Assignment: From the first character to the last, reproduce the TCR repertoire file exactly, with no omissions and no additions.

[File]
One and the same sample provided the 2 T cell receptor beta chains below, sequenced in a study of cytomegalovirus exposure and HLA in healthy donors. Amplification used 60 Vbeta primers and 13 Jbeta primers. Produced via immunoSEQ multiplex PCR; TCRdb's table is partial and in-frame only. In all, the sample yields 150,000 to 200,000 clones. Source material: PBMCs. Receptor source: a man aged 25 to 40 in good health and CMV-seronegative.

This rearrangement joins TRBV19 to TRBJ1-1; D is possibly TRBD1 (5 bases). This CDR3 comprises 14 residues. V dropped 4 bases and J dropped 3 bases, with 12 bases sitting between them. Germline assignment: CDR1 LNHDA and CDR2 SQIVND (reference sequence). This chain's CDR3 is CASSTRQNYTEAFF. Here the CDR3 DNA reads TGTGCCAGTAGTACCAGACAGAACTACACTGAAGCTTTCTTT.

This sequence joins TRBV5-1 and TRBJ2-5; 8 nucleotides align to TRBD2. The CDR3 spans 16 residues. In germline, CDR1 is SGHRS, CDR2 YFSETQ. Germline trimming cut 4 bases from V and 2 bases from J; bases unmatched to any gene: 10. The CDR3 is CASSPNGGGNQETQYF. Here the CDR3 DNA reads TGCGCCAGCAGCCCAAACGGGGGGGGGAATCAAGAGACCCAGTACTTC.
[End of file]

One and the same sample provided the 2 T cell receptor beta chains below, sequenced in a study of cytomegalovirus exposure and HLA in healthy donors. Amplification used 60 Vbeta primers and 13 Jbeta primers. Produced via immunoSEQ multiplex PCR; TCRdb's table is partial and in-frame only. In all, the sample yields 150,000 to 200,000 clones. Source material: PBMCs. Receptor source: a man aged 25 to 40 in good health and CMV-seronegative.

This rearrangement joins TRBV19 to TRBJ1-1; D is possibly TRBD1 (5 bases). This CDR3 comprises 14 residues. V dropped 4 bases and J dropped 3 bases, with 12 bases sitting between them. Germline assignment: CDR1 LNHDA and CDR2 SQIVND (reference sequence). This chain's CDR3 is CASSTRQNYTEAFF. Here the CDR3 DNA reads TGTGCCAGTAGTACCAGACAGAACTACACTGAAGCTTTCTTT.

This sequence joins TRBV5-1 and TRBJ2-5; 8 nucleotides align to TRBD2. The CDR3 spans 16 residues. In germline, CDR1 is SGHRS, CDR2 YFSETQ. Germline trimming cut 4 bases from V and 2 bases from J; bases unmatched to any gene: 10. The CDR3 is CASSPNGGGNQETQYF. Here the CDR3 DNA reads TGCGCCAGCAGCCCAAACGGGGGGGGGAATCAAGAGACCCAGTACTTC.